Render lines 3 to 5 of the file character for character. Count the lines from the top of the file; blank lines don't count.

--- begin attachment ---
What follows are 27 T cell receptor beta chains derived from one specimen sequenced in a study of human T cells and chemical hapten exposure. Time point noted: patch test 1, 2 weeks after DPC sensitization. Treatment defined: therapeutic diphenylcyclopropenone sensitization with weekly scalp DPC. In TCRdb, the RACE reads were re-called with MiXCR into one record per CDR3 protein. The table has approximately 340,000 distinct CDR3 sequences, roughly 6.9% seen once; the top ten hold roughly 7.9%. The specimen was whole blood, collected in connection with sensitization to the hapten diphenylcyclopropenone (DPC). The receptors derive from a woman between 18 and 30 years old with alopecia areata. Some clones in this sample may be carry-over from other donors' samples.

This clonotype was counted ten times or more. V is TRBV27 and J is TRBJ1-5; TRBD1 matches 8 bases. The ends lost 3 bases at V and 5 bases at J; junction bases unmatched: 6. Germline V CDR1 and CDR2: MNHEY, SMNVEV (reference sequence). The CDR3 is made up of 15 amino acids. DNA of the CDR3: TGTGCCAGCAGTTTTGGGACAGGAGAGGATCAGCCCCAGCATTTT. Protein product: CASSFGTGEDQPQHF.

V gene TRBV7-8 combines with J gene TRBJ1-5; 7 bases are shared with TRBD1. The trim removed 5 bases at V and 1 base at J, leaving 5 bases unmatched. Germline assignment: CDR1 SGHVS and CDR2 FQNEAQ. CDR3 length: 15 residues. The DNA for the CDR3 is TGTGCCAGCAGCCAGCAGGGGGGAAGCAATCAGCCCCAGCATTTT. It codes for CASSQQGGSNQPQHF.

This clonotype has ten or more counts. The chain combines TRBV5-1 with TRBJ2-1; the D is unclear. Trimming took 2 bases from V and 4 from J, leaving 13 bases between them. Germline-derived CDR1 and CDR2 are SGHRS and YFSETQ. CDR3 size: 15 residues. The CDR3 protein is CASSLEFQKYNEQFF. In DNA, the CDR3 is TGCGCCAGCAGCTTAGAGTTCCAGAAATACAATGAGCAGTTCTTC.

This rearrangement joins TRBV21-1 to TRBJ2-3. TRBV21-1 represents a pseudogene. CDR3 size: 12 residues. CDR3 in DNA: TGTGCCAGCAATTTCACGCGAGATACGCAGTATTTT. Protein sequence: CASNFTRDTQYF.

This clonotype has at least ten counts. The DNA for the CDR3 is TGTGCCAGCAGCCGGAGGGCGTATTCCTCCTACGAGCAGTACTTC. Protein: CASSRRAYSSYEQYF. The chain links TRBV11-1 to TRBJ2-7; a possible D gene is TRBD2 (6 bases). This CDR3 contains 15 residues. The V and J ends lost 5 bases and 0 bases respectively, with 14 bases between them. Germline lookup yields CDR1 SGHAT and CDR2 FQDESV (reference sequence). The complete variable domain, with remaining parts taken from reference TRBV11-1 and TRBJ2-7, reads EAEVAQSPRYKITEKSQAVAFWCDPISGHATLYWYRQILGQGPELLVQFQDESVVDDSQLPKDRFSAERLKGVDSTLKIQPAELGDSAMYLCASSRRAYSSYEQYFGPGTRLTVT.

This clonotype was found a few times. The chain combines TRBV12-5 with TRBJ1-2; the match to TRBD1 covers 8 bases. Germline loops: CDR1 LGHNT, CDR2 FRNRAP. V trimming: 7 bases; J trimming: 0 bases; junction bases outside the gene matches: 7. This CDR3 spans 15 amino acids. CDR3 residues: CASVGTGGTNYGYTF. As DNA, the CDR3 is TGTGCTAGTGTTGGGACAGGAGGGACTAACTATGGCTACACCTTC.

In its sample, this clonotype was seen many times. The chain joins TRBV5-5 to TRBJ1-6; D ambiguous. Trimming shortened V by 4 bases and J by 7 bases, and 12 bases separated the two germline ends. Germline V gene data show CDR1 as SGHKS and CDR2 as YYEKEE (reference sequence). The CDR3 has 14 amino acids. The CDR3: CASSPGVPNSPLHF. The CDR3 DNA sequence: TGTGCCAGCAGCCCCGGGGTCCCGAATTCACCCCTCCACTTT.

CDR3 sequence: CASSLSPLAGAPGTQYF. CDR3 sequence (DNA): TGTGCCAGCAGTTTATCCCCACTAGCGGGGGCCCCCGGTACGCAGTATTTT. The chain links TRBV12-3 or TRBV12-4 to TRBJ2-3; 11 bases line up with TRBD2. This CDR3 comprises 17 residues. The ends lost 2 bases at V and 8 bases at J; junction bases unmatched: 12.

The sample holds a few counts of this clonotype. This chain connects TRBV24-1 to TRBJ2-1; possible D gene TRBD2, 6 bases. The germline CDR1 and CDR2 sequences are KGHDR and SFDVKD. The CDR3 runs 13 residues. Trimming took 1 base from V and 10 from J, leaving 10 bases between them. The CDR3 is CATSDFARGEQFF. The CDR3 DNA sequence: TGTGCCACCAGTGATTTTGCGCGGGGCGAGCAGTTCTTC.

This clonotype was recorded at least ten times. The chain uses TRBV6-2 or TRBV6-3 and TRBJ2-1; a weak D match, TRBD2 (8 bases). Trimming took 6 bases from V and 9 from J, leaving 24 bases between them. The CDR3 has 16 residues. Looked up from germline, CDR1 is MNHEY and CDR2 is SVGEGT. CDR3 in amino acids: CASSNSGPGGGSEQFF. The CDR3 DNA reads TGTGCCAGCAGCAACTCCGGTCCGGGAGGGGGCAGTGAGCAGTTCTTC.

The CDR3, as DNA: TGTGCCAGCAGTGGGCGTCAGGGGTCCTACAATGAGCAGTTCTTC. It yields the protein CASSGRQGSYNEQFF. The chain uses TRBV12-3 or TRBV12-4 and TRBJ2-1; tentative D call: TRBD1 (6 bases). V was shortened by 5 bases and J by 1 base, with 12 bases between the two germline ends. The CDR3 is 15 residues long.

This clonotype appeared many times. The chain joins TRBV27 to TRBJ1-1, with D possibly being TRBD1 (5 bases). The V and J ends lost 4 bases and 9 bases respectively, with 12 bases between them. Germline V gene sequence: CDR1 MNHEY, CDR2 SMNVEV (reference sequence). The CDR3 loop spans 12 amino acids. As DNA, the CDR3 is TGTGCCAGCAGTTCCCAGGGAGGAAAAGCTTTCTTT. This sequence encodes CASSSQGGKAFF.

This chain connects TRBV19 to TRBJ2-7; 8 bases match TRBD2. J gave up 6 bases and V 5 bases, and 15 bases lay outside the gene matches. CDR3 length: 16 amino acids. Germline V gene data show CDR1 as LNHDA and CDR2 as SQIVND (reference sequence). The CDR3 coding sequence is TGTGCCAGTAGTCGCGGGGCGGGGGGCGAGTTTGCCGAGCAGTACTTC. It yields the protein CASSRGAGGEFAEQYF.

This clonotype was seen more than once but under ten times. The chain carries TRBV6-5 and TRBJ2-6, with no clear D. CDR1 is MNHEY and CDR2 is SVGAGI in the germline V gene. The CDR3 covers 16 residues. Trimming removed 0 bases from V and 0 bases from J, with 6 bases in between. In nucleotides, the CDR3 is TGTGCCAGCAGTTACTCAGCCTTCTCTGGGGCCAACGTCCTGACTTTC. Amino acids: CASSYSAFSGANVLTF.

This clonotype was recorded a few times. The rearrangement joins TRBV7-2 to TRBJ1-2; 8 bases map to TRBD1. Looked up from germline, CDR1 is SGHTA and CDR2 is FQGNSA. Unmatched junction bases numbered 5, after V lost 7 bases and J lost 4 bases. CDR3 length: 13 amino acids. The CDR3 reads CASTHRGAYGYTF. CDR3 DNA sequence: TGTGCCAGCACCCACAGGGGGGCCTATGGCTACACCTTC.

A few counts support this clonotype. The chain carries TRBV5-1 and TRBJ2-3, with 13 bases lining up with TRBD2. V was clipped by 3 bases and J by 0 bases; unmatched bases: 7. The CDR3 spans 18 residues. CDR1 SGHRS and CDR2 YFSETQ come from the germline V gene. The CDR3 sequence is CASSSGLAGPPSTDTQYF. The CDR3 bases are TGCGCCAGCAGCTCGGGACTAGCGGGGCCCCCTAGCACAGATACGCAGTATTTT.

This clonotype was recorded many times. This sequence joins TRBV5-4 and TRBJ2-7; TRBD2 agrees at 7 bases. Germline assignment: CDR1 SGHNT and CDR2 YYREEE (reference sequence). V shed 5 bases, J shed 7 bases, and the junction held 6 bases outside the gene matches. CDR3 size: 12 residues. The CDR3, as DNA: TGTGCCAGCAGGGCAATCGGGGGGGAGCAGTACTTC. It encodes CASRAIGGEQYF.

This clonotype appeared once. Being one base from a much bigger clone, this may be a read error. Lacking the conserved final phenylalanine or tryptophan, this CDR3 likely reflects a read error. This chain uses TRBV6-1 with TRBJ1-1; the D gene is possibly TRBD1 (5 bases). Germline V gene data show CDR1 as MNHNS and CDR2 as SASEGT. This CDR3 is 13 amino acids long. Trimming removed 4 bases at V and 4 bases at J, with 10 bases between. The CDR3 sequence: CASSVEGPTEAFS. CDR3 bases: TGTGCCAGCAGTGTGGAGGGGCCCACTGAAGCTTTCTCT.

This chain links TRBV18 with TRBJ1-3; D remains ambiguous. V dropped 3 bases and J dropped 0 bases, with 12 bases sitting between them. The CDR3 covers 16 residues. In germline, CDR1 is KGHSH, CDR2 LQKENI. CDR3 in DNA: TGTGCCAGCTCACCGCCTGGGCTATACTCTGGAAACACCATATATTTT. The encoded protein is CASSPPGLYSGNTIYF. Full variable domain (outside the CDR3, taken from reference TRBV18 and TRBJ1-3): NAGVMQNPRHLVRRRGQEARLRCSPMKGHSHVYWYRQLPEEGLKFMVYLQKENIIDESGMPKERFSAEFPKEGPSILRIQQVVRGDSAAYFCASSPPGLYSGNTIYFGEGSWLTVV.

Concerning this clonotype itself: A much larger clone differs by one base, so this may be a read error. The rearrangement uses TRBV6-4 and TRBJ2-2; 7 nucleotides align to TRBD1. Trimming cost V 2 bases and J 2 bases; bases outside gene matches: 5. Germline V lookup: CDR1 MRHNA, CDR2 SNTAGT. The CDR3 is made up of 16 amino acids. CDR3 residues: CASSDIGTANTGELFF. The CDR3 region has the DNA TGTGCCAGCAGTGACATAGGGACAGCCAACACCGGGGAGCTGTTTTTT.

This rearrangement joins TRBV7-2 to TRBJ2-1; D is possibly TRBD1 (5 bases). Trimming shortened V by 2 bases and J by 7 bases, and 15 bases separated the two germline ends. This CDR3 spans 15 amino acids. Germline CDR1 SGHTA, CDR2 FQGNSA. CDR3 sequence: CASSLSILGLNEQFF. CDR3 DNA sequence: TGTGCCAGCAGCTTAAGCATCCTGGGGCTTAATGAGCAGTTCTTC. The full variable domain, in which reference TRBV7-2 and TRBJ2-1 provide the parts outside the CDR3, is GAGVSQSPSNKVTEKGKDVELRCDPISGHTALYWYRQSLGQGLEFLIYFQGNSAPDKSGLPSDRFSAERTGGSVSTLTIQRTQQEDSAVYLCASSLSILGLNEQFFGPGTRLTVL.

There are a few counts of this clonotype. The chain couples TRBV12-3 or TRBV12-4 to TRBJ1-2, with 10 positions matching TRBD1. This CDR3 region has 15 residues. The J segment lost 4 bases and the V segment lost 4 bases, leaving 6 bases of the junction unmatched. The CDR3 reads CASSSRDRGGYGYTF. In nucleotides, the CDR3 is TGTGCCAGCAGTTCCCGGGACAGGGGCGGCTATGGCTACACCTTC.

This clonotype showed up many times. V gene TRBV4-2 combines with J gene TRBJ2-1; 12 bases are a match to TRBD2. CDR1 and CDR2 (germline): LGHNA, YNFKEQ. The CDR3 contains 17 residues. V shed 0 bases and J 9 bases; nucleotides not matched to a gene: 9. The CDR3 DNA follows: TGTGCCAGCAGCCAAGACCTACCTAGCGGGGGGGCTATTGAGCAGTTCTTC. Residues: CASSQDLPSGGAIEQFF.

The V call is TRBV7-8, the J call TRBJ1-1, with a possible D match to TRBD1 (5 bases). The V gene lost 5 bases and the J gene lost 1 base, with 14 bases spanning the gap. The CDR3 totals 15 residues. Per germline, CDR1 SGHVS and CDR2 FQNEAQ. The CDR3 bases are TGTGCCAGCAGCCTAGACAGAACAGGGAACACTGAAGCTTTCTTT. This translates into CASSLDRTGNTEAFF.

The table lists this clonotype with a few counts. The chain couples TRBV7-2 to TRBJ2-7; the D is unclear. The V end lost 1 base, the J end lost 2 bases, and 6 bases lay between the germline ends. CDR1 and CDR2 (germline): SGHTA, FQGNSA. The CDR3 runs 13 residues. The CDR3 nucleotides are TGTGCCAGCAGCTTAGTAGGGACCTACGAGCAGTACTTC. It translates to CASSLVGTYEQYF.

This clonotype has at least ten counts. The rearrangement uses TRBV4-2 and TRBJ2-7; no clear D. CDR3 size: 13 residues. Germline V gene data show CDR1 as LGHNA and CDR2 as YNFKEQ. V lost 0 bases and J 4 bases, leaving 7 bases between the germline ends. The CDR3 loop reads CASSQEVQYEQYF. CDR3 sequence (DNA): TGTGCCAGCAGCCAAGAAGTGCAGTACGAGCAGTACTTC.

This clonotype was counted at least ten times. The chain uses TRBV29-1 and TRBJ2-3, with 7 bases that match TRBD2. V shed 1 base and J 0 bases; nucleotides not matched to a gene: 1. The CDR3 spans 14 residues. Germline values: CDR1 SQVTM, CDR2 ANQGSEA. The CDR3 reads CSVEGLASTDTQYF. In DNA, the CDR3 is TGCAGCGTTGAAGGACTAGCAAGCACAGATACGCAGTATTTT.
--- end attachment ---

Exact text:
V gene TRBV7-8 combines with J gene TRBJ1-5; 7 bases are shared with TRBD1. The trim removed 5 bases at V and 1 base at J, leaving 5 bases unmatched. Germline assignment: CDR1 SGHVS and CDR2 FQNEAQ. CDR3 length: 15 residues. The DNA for the CDR3 is TGTGCCAGCAGCCAGCAGGGGGGAAGCAATCAGCCCCAGCATTTT. It codes for CASSQQGGSNQPQHF.

This clonotype has ten or more counts. The chain combines TRBV5-1 with TRBJ2-1; the D is unclear. Trimming took 2 bases from V and 4 from J, leaving 13 bases between them. Germline-derived CDR1 and CDR2 are SGHRS and YFSETQ. CDR3 size: 15 residues. The CDR3 protein is CASSLEFQKYNEQFF. In DNA, the CDR3 is TGCGCCAGCAGCTTAGAGTTCCAGAAATACAATGAGCAGTTCTTC.

This rearrangement joins TRBV21-1 to TRBJ2-3. TRBV21-1 represents a pseudogene. CDR3 size: 12 residues. CDR3 in DNA: TGTGCCAGCAATTTCACGCGAGATACGCAGTATTTT. Protein sequence: CASNFTRDTQYF.